The months before opening USF are a muddy, wild time.
My first job is to scout prices and availability of lights, cameras, generators and filming equipment for our phony film crew. Since I know absolutely nothing about film shoots and since this is as far from the kind of creative work I had been hired for, I am immediately resentful. This is the first big test of boss Neil Miller’s patience with me; he passes with flying colors.
I can’t believe that we were going to waste manpower and money setting up a phony film shoot on our backlot. Surely no intelligent human being is going to stand in the Florida heat and watch a bunch of technicians killing time waiting for a shoot that will never happen (I don’t know that, 5 miles south of us, Disney is pulling the same dirty trick on their Guests). But every time I raise the issue with Neil he smiles, listens patiently, and sends me out to another equipment rental firm.
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USF is my first experience with the ‘electric leash’ – the hand-held shortwave radio – and I enjoy the prestige for a while. It can also be a source of amusement.
When the E.T. Adventure ride first comes online it is a popular practice to hop on for a trip to see the show and get out of the heat. Problems arise, though, with folks who keep their radio in their hip pocket. Sitting on the bicycle/ride vehicle, their backside would key the radio, so everyone in the Park has to listen to the entire ride soundtrack until they disembark (I didn’t mind as much as most, as I had provided dialogue for one of the cops: “They’ve got E.T.!”).
One day as storm clouds gather Security sends out a call that we will be experiencing a ‘Code 10-13’. My limited knowledge of radio codes leaves me scratching my head, and I’m just naïve enough to call back on the radio for all to hear, “What’s a ‘Code 10-13’?”
With his typical blend of patient amusement and exasperation Neil’s voice comes back: “Ron, it’s a musical starring Gene Kelly and Donald O’Connor.” So enlightened, I hasten back to the office just ahead of the rain… singin’ all the way.
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The Silver Stars Restaurant is Universal’s attempt at a high-end sit down restaurant; upscale menu, wine list, waiters in white shirts and black bow ties. To give the crew some practical experience the restaurant issues a limited number of meal comps to those of us in the administration building. I secured five of these comps: one each for me and a lovely young assistant stage manager and one each for Groucho, Harpo and Chico. I tell the boys they are to arrive in costume and in character (Ain’t I a stinker?)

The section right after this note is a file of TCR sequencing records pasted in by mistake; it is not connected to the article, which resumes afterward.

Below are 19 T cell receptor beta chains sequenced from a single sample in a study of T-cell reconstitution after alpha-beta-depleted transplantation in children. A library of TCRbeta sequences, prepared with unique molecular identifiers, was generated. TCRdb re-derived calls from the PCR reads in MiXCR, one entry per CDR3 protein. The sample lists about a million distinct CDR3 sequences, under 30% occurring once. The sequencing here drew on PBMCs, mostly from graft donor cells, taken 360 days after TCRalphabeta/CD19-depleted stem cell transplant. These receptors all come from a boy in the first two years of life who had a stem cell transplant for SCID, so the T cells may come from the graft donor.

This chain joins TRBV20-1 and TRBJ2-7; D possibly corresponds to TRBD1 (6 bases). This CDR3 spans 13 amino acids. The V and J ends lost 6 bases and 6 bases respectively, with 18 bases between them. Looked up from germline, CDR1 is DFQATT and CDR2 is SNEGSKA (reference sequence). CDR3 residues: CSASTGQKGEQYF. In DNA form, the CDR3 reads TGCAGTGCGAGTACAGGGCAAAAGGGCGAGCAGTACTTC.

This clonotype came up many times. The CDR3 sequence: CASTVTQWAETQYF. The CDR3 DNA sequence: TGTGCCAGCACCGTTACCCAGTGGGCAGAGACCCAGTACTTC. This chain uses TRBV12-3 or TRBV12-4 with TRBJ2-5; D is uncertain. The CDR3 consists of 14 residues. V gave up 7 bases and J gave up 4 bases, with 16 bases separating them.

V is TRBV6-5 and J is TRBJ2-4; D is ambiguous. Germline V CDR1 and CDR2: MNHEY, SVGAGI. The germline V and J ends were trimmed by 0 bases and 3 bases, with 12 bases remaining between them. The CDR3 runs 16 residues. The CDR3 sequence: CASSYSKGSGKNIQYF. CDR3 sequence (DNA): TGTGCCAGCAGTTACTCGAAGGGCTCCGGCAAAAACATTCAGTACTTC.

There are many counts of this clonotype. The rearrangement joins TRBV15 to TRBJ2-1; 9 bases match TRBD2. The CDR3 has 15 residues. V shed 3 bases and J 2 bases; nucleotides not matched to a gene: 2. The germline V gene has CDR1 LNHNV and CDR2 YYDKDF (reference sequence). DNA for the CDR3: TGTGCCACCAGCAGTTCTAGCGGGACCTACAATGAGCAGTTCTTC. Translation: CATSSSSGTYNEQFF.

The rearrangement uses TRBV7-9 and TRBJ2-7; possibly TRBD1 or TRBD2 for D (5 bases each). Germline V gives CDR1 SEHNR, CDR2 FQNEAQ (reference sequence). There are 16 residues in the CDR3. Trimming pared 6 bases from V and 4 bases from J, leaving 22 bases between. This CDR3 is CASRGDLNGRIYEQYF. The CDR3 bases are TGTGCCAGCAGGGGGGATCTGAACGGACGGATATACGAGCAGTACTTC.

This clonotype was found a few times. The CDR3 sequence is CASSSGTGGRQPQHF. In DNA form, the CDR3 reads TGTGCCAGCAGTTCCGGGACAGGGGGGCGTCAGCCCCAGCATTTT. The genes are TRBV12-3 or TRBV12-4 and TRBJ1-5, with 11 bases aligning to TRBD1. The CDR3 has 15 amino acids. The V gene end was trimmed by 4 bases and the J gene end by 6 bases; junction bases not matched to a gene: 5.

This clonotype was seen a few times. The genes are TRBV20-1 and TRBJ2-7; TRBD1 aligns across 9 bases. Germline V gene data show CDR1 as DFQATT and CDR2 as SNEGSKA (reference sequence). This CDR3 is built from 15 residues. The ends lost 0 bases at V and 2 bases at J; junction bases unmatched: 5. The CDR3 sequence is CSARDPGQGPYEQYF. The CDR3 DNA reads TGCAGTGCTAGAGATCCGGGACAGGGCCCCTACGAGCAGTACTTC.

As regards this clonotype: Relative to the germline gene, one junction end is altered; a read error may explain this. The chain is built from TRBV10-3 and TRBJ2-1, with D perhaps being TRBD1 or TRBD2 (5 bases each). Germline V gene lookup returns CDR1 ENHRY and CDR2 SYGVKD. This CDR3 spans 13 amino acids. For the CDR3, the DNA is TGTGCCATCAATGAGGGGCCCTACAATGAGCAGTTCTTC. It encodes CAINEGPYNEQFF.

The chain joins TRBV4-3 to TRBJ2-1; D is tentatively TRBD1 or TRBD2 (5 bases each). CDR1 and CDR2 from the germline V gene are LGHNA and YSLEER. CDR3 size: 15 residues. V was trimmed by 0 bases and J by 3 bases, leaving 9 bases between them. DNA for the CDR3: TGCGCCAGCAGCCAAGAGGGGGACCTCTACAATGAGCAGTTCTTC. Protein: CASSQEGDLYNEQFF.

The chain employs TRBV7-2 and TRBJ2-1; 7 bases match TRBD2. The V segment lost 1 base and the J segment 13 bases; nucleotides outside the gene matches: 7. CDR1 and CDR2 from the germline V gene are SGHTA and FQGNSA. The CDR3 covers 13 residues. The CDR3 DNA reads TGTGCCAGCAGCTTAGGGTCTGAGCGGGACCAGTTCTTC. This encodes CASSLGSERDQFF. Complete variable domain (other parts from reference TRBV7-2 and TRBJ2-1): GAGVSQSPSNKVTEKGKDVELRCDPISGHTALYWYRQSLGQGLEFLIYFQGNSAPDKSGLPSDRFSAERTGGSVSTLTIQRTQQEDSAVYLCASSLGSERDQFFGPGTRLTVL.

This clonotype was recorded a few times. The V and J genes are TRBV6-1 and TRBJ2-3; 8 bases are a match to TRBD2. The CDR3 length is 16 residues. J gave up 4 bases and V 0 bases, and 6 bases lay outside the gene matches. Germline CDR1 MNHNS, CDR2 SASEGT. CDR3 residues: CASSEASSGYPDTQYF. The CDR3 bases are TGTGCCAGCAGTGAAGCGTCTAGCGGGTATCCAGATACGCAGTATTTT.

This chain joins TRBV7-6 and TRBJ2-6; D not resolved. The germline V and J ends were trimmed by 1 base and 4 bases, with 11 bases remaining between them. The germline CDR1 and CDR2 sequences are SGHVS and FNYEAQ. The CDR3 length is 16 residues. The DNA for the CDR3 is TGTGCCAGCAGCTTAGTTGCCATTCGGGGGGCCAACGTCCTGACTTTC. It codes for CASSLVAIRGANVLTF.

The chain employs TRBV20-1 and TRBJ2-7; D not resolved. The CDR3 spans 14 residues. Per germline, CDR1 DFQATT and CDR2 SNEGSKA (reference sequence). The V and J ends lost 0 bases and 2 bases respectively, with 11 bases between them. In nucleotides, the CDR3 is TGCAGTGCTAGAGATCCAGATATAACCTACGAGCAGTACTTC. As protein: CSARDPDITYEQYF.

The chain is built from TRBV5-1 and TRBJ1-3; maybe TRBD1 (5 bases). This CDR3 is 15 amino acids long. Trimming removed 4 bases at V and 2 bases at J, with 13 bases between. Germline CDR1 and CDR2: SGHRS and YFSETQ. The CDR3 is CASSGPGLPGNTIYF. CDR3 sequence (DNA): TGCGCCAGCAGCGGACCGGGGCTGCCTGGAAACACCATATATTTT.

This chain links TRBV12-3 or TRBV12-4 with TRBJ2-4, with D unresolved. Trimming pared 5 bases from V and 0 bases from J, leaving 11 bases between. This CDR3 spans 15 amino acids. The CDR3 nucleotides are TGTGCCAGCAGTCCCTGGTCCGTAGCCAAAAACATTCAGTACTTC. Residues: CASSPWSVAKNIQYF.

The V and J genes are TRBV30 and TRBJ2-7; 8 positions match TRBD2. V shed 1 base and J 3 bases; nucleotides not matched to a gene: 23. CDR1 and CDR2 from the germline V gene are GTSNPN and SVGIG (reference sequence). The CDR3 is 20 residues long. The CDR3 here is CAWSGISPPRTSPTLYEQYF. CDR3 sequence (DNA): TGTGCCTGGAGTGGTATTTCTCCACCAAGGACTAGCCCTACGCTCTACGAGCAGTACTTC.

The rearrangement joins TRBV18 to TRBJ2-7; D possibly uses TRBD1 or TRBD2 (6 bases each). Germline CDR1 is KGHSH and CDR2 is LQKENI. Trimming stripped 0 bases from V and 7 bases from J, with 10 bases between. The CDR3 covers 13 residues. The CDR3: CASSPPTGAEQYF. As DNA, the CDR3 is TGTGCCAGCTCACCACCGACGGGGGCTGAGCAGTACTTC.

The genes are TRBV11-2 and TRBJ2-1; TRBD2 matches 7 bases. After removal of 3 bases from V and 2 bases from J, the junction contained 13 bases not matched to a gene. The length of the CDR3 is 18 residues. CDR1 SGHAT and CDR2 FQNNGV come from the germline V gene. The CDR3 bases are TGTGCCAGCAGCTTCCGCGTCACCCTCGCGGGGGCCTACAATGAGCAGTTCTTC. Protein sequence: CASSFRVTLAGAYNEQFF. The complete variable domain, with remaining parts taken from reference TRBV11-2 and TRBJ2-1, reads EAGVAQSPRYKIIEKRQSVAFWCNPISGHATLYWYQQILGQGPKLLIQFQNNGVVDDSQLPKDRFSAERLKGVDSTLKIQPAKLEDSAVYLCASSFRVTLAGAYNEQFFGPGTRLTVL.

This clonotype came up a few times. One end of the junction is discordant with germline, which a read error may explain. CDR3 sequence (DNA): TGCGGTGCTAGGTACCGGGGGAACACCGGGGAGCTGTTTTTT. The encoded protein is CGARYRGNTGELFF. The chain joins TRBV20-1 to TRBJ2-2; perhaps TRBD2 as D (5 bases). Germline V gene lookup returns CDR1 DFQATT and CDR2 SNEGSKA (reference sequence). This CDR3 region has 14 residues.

I and my date arrive early and secure a booth on the far side of the room. Shortly thereafter The Marx Brothers enter, all proper manners. They present their invites and are escorted to a booth by the door. Orders are taken and drinks are delivered… and then, as they wait for their food, the boys strike.
Harpo makes himself at home eating the condiments at an adjoining table. Chico picks two attractive-looking diners to charm and Groucho starts to tango between tables with an agreeable female Guest. The other employees are watching this with smiles and laughs all around. Everyone is enjoying this first glimpse of what my characters can bring to the Park.
Everyone except the Assistant Manager, that is. He watches for a moment, then stalks backstage; a moment later he returns along with the Manager who is doing his best impression of Franklin Pangborn. The manager sends his assistant back into the kitchen and I tell my date, “I’m about to get a call on the radio.”
Sure enough, a minute later: “Entertainment 4, the Marxes have to leave Silver Stars immediately.” I respond in the affirmative then raise my voice to be heard over the laughter. “Oh, boys!”
As if in a film buff’s dream, The Marx Brothers drop what they’re doing and race across the room to line up in front of my table. Chico says, “Yeah, Boss?
Putting on my best managerial airs, I tell them, “Gentlemen, we have been invited to leave. However I think it would be terribly rude if you were to go without shaking hands with every person in the building.”
Groucho, Harpo & Chico spontaneously salute and scatter, warmly shaking the hand of every Guest at every table. I found out later that they dashed into the kitchen to shake hands with the kitchen staff and each one hugged the managers before dashing out the front door. I and my date left shortly thereafter.
At our next gathering I let my people know that they are all to steer clear of Silver Stars in the future. Eventually they are welcomed into every other Universal eatery. They can get free fries anytime they come to play in Mel’s Diner, and the Blues Brothers are invited to feed each other free shrimp when they drop by Lombard’s Landing. But no one goes in or near Silver Stars Restaurant.
Roughly a year later at a park-wide manager’s meeting people are remarking on the success of our look-alike program. The manager of Silver Stars asks why the Celebs don’t come into his location. I think it was Danny who got tell him, “Because you told them to leave.”
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Coming out of a writing session in my Hollywood Boulevard hallway/office I stumble onto a spontaneous party just outside of Mel’s Drive-In. Folks are gathered to bid farewell to Richard Crane who has built much of USF (and all of Womphopper’s); as Richard is a friend I invite myself to join in. That’s where I am reunited with the President of MCA Attractions and my old Womphopper’s Boss, Jay Stein.
To say that Jay was surprised to see me pop up on the east coast would be a gross understatement. I explain that I was hired to oversee the celebrity look-alikes, and that I’m available for any writing chores. “Uh-huh,“ Jay says. “So if I ask you to write me a fucking speech… ?”
“I’ll write you a fucking speech.” It’s like we’ve never been apart.